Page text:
177. Clause 39 amends Schedule 12 to the 1977 by inserting a new paragraph 2B. Paragraph 2B allows for regulations to be made providing for the Secretary of State to give a notice to a provider of optical appliances to the effect that no further payments may be made to that person in respect of optical appliances supplied at a particular location or in a particular area (or replaced or repaired) ("a local disqualification" or "stop notice"). Regulations may also make provision for appeal rights for the person to whom the notice was given. Further, the Secretary of State may following a local disqualification apply to the Family Health Services Appeals Authority (FHSAA) for an order to be given to that person in respect of the supply of optical appliances (or their replacement or repair) wherever it occurred ("a national disqualification" or "stop order").
Clause 40: General ophthalmic services: transitional
178. Clause 40 makes transitional provision.
179. Schedule 8
180. Schedule 8 makes amendments consequential to the provisions relating to primary ophthalmic services.
PART 4 CHAPTER 3
PROTECTION OF NHS FROM FRAUD AND OTHER UNLAWFUL ACTIVITIES
Clause 41: Compulsory disclosure of documents for purposes of counter fraud or security management functions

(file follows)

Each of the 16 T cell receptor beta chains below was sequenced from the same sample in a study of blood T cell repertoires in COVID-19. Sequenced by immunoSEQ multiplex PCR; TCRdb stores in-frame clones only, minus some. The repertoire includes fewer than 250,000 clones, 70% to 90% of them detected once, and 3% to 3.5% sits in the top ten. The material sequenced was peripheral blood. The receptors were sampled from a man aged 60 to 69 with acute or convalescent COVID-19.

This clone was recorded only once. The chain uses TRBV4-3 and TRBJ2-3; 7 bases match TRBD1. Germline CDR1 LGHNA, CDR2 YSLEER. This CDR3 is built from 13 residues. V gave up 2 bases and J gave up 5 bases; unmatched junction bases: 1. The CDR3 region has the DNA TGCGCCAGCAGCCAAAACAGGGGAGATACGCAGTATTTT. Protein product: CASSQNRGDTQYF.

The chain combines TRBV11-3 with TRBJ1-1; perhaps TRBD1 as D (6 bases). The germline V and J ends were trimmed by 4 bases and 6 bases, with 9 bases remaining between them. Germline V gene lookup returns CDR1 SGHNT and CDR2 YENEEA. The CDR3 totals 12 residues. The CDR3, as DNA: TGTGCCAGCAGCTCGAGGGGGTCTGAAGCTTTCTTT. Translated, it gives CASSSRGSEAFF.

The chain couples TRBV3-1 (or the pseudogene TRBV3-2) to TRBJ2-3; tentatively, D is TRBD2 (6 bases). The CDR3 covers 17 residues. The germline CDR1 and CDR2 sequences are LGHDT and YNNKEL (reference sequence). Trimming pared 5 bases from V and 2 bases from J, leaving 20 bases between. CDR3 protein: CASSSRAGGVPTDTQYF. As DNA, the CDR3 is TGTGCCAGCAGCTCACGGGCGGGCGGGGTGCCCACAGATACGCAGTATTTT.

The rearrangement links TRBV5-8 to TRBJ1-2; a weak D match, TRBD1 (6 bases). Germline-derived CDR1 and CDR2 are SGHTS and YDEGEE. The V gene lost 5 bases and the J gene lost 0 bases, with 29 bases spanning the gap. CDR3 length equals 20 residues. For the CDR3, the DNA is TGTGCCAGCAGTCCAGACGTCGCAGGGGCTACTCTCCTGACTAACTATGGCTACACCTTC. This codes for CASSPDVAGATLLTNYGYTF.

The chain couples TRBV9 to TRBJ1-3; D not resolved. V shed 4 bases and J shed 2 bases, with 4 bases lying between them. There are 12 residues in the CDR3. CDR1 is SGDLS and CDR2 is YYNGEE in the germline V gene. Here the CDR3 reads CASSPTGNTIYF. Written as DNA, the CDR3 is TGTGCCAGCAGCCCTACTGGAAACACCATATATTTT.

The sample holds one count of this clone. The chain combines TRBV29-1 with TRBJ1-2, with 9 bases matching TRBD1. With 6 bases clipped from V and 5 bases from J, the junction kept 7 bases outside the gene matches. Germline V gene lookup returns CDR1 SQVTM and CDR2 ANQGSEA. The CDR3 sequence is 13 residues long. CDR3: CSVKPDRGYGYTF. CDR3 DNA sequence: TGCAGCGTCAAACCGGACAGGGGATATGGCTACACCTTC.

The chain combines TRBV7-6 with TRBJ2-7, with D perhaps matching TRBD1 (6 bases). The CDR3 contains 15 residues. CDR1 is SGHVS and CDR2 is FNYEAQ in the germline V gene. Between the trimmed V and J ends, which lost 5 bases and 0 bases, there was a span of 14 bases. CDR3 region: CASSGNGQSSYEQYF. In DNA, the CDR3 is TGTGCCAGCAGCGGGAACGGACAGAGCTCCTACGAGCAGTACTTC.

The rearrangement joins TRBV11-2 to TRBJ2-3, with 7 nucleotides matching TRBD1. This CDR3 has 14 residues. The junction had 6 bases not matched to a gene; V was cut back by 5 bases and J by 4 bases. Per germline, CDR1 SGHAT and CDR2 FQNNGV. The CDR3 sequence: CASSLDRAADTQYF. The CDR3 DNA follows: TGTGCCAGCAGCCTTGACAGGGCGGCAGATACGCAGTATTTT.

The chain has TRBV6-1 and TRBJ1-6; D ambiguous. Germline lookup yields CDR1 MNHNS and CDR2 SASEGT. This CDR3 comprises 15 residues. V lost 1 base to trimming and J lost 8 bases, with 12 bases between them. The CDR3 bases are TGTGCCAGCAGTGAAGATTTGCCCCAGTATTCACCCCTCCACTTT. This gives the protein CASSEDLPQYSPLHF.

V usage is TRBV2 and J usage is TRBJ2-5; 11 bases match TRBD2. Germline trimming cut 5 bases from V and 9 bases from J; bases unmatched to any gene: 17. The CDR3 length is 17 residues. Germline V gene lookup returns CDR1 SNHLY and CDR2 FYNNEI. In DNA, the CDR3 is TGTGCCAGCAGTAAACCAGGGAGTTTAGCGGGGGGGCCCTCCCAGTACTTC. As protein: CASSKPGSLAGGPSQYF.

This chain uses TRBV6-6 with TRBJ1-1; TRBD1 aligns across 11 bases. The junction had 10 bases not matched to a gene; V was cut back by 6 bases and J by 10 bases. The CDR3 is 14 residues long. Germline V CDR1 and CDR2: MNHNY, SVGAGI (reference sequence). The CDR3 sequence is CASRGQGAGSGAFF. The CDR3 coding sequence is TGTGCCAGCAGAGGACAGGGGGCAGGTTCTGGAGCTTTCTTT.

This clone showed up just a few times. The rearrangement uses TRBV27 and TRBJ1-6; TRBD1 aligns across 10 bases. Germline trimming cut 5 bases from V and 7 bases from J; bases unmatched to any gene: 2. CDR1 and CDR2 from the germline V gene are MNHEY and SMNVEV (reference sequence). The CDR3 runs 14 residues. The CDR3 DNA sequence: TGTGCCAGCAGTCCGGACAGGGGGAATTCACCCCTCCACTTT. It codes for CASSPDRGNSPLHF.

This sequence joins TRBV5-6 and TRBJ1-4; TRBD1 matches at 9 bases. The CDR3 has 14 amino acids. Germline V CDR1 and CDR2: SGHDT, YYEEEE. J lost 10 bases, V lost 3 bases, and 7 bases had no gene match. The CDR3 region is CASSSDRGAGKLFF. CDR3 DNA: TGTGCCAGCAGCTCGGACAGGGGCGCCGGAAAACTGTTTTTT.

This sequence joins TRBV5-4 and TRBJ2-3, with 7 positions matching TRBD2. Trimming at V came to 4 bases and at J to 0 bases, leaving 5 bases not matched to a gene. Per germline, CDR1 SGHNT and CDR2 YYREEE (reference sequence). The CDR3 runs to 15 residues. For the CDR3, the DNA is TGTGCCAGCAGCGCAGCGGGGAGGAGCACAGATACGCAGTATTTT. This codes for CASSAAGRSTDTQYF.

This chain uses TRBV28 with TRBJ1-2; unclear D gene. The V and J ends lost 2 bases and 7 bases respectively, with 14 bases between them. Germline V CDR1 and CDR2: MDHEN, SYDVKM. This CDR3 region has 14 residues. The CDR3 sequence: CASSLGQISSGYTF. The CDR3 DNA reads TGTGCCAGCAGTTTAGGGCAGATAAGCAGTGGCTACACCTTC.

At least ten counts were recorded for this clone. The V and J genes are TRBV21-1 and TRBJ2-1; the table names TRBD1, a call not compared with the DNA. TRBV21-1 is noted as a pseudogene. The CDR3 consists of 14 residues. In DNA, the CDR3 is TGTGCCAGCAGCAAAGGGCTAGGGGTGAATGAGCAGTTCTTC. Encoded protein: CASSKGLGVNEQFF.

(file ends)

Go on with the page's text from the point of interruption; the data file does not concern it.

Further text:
181. Subsection (1) sets out the general purpose of Chapter 3, which is to confer power to require the production of documents in connection with the appropriate national authority's counter fraud functions and the Secretary of State's security management functions. The appropriate national authority is defined in clause 78 as the Secretary of State in relation to England and the National Assembly for Wales in relation to Wales.
182. Subsection (2) explains that the appropriate national authority's "counter fraud functions", which are derived from section 2(b) of the NHS Act 1977, include the power to take action to prevent, detect or investigate fraud and corruption affecting the NHS in England or Wales.